September 30 is now officially Truth and Reconciliation Day here in Canada. Among other things, it’s intended to help bridge the gap between settlers and Indigenous people, recognizing the harm that has been done in the past, and working towards reconciliation in the future. Like many people across the country I was given that day off work, so I took the opportunity to read a book by an Indigenous woman. I sat quietly with Noopiming, The Cure for White Ladies by Leanne Betasamosake Simpson, really trying to slow down and read her words with intention and without judgement. While I never determined what my cure was intended to be (I’m a white woman and I’d love to know what I’m curing, or am I the one being cured?) I did enjoy this strange journey alongside spiritual, botanical, and human characters. I can’t say I understood everything that was going on at every moment, but where’s the fun in that anyway?

Plot Summary

There are seven main characters; an old woman, a tree, an old man, two youngish humans, a caribou, and a giant. Although they are meant to be parts of a whole, they appear to me as extremely different, almost contradictory factions that regularly complain about one another – more like a family than anything else. Some beings work better together than others, but they did all focus and move in the same direction. In a departure of sorts, the last third of the book focuses on geese, their path south for the winter, which geese decided to travel while others didn’t, and the effects on their movement among each other.

My Thoughts

It was awhile ago now that I read Simpson’s last book The Accident of Being Lost, but I do recall feeling uprooted as I read it, which I felt once again by reading Noopiming. Because so much of this book was either poetry, fragmented sentences, or repetitive paragraphs over a few pages, I never felt frustrated or overwhelmingly lost. I simply surrendered myself to the musicality of Simpson’s words, registering my initial discomfort then committing to focus even more on the effects of the words rather than what they meant together as a whole.

Author Leanne Betasamosake Simpson, photo by Nadya Kwandibens

Each person, animal, and entity seem connected in one way or another, spanning all forms of life, but what’s noticeably absent is white people. Aside from a few glimpses here and there, we don’t get the white perspective at all. Instead, this book is not about Indigenous way of life vs. a colonial way of life, it’s simply about being. Honestly it was a great relief to not have to experience the inevitable conflict that occurs when white people thrust themselves into narratives like these because everything felt very peaceful and natural. That being said, there were obvious effects of settlement; Mindimooyenh the old woman is a bargain hunter and loves going to big box stores to find deals, amassing a strange wealth of sale items that may or may not be useful. A homeless encampment on the side of the Don Valley Parkway in Toronto is home to a unique structure made entirely of empty water bottles, while a designer backpack flung out a car window becomes a treasured item that pleases more than a few people. Consumerism permeates the environment, but the judgement of its evils aren’t remarked upon, for in some cases shopping for good deals is simply pleasing, no matter what kind of person, spirit, or creature one is.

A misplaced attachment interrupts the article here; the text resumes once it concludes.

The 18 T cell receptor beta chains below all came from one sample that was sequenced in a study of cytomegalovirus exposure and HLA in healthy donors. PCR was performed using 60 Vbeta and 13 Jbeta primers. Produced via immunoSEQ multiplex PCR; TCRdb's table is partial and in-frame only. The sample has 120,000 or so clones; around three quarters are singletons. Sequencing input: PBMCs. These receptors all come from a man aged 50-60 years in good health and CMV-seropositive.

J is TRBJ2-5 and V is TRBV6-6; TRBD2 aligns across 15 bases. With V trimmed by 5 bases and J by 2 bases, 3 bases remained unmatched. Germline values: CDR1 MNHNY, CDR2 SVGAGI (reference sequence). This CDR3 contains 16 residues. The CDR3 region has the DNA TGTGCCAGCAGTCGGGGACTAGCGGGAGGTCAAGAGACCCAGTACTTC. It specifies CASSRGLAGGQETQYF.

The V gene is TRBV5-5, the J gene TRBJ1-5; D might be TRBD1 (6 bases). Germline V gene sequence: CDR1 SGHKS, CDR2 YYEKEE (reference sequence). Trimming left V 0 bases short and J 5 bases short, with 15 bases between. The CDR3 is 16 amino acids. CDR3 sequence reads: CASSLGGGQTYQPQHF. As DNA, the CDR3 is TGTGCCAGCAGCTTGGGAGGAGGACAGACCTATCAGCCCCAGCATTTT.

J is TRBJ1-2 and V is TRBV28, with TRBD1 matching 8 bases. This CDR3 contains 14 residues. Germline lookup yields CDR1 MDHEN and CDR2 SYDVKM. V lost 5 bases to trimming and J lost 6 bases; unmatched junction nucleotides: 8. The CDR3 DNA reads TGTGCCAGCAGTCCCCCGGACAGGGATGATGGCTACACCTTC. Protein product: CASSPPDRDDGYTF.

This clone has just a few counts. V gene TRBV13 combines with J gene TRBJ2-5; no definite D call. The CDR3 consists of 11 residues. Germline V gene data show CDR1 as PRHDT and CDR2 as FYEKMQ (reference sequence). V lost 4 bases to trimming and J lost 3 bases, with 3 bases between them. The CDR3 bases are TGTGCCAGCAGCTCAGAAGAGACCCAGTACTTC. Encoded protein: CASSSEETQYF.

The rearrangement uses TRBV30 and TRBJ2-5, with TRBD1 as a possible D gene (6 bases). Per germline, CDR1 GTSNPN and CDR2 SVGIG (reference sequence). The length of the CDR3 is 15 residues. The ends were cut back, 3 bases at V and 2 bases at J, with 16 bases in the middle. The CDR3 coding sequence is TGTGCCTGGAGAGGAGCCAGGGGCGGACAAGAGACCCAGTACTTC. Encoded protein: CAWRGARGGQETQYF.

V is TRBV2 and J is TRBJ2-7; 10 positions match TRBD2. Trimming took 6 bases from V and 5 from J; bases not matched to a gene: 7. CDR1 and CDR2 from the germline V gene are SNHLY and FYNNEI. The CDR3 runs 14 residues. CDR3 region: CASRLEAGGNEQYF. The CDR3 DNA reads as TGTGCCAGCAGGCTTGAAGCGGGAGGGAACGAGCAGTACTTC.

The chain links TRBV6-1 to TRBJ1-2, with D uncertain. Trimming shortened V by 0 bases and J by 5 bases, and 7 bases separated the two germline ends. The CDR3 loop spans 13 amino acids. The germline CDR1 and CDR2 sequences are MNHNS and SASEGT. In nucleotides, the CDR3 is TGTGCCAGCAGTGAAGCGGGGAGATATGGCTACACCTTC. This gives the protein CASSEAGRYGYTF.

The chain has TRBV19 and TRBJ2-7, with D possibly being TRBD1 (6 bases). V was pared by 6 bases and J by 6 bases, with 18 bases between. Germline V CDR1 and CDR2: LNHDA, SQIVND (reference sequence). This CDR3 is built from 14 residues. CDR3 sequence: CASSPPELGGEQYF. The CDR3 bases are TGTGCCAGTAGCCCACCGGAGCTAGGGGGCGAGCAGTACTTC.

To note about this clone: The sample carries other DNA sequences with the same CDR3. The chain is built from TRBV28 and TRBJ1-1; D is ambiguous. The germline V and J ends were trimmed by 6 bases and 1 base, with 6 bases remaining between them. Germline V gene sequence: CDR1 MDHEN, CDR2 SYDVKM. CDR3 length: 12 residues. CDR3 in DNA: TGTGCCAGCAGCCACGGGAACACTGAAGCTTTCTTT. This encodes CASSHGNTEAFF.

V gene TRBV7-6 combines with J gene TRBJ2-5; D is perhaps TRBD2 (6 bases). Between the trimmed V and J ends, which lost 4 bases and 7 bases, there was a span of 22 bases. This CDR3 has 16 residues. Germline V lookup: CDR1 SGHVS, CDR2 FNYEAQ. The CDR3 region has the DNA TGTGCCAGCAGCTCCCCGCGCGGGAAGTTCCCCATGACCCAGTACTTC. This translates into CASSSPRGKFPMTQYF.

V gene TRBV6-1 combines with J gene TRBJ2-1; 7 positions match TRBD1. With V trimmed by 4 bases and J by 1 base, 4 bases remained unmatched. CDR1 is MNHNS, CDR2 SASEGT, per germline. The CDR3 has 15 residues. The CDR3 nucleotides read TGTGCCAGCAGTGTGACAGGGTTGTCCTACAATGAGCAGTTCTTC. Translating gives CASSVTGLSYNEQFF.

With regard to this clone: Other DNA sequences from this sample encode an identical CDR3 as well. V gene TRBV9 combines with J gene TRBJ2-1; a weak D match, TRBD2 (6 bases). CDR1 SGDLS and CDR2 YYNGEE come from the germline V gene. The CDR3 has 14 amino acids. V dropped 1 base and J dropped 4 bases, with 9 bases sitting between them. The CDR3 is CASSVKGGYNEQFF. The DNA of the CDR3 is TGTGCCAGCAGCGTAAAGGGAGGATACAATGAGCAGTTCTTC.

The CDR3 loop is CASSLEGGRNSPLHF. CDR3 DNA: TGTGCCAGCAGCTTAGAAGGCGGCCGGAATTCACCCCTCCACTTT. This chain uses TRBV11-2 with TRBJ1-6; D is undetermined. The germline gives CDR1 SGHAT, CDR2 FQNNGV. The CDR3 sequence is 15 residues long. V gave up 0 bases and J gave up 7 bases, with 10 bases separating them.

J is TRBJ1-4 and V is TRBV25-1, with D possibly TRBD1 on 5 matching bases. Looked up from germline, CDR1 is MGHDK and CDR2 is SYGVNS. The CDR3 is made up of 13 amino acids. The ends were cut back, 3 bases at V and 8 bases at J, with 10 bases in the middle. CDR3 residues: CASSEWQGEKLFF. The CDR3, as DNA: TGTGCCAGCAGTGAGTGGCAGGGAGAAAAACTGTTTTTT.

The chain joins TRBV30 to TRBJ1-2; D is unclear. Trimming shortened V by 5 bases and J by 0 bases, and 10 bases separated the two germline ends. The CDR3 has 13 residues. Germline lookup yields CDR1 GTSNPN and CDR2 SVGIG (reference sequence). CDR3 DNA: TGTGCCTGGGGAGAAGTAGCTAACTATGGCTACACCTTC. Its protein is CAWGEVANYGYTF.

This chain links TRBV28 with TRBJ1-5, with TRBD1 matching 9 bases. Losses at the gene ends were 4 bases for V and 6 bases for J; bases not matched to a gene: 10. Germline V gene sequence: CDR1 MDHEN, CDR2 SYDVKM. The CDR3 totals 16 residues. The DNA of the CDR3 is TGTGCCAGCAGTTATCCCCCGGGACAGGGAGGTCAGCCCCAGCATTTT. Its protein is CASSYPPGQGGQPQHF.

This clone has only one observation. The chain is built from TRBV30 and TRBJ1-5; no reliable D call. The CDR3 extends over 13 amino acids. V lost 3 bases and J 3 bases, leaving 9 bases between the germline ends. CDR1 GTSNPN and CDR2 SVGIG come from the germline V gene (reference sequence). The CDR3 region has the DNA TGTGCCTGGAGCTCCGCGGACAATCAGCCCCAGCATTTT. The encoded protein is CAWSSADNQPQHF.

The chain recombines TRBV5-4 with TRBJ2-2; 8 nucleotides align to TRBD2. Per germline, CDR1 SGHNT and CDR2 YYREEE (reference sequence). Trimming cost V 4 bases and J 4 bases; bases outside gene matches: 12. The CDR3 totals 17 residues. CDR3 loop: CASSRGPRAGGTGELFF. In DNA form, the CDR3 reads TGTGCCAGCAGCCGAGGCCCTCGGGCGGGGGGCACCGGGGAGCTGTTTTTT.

I’m finding it really challenging to review this book because I’m having trouble finding the words to properly describe how it made me feel. I don’t know who this book is written for exactly, but it’s probably not me, even though I’m part of the subtitle. Instead, my engagement with it is one of quiet observation and reflection. The lack of a linear plot is challenging to follow as a reader, but I don’t believe this book is meant to teach us anything, other than the joys of simple consideration. One of the characters, Asin, spends a great deal of time sitting and watching the birds. I often felt like him, not quite ‘in’ on anything, but fascinated all the same. It’s likely that this is a book meant to be returned to over time, and even though I read it one day, I probably shouldn’t have; spacing out something like this is better because you have a longer time to ponder each section. It’s worth keeping on my shelf for a quiet day when I’m looking to open up to new possibilities again.

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